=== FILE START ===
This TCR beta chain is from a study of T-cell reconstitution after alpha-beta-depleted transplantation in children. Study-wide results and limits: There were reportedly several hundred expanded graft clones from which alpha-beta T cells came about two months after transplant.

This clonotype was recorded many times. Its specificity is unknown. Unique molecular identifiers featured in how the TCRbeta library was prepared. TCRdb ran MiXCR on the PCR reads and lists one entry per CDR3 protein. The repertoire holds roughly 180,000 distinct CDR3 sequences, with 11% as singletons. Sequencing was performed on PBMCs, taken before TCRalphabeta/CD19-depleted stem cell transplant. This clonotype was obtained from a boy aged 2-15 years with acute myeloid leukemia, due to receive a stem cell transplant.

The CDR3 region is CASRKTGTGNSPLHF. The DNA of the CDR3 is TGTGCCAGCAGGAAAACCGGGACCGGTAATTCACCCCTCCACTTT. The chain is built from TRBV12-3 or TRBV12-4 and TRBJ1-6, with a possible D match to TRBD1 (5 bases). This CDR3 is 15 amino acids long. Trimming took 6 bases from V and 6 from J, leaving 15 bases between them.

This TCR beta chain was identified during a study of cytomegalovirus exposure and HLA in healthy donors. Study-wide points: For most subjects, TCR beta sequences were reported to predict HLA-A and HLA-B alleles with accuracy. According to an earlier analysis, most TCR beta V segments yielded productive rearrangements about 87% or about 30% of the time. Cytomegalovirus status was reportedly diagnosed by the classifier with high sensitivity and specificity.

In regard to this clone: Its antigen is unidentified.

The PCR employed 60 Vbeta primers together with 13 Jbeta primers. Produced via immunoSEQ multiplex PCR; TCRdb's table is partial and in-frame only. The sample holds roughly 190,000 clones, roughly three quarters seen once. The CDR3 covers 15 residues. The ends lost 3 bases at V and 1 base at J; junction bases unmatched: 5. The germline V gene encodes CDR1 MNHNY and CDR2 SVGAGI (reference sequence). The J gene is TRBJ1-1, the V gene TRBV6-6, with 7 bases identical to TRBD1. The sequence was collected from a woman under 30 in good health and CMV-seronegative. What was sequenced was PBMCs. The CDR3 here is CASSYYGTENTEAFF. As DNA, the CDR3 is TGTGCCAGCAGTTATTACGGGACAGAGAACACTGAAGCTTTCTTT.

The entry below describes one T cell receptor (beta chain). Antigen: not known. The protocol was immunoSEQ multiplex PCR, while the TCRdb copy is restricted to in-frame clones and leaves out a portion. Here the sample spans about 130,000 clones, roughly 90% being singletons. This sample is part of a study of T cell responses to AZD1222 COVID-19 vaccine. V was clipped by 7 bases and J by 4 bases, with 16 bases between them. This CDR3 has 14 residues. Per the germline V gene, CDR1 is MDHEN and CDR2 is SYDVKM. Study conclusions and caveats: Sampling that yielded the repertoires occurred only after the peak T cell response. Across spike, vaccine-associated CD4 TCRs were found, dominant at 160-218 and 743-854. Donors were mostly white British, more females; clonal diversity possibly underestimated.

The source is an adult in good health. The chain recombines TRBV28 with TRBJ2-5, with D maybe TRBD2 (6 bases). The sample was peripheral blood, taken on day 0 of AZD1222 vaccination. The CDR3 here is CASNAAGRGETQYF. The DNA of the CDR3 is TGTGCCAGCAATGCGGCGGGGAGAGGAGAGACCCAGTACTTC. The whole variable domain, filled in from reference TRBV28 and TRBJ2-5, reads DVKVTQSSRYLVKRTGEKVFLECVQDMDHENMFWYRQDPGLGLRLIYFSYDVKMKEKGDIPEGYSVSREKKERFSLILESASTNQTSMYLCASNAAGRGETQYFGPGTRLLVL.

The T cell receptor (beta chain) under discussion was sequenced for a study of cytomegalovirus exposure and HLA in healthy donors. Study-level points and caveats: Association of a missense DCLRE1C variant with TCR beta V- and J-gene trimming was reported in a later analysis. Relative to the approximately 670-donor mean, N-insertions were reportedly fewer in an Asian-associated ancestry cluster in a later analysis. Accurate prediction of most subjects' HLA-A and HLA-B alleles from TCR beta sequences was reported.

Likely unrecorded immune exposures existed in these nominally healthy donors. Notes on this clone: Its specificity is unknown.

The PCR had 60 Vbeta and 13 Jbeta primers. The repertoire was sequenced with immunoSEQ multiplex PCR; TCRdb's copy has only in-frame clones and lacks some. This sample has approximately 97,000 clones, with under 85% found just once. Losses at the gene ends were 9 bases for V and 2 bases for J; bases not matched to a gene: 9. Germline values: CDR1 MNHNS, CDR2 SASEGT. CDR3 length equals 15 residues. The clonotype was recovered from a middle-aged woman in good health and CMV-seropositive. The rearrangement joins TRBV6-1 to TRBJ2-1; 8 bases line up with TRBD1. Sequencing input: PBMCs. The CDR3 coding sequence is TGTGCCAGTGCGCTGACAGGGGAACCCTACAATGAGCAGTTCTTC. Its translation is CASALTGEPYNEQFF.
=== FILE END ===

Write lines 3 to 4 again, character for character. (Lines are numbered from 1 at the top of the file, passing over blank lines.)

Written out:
The CDR3 region is CASRKTGTGNSPLHF. The DNA of the CDR3 is TGTGCCAGCAGGAAAACCGGGACCGGTAATTCACCCCTCCACTTT. The chain is built from TRBV12-3 or TRBV12-4 and TRBJ1-6, with a possible D match to TRBD1 (5 bases). This CDR3 is 15 amino acids long. Trimming took 6 bases from V and 6 from J, leaving 15 bases between them.

This TCR beta chain was identified during a study of cytomegalovirus exposure and HLA in healthy donors. Study-wide points: For most subjects, TCR beta sequences were reported to predict HLA-A and HLA-B alleles with accuracy. According to an earlier analysis, most TCR beta V segments yielded productive rearrangements about 87% or about 30% of the time. Cytomegalovirus status was reportedly diagnosed by the classifier with high sensitivity and specificity.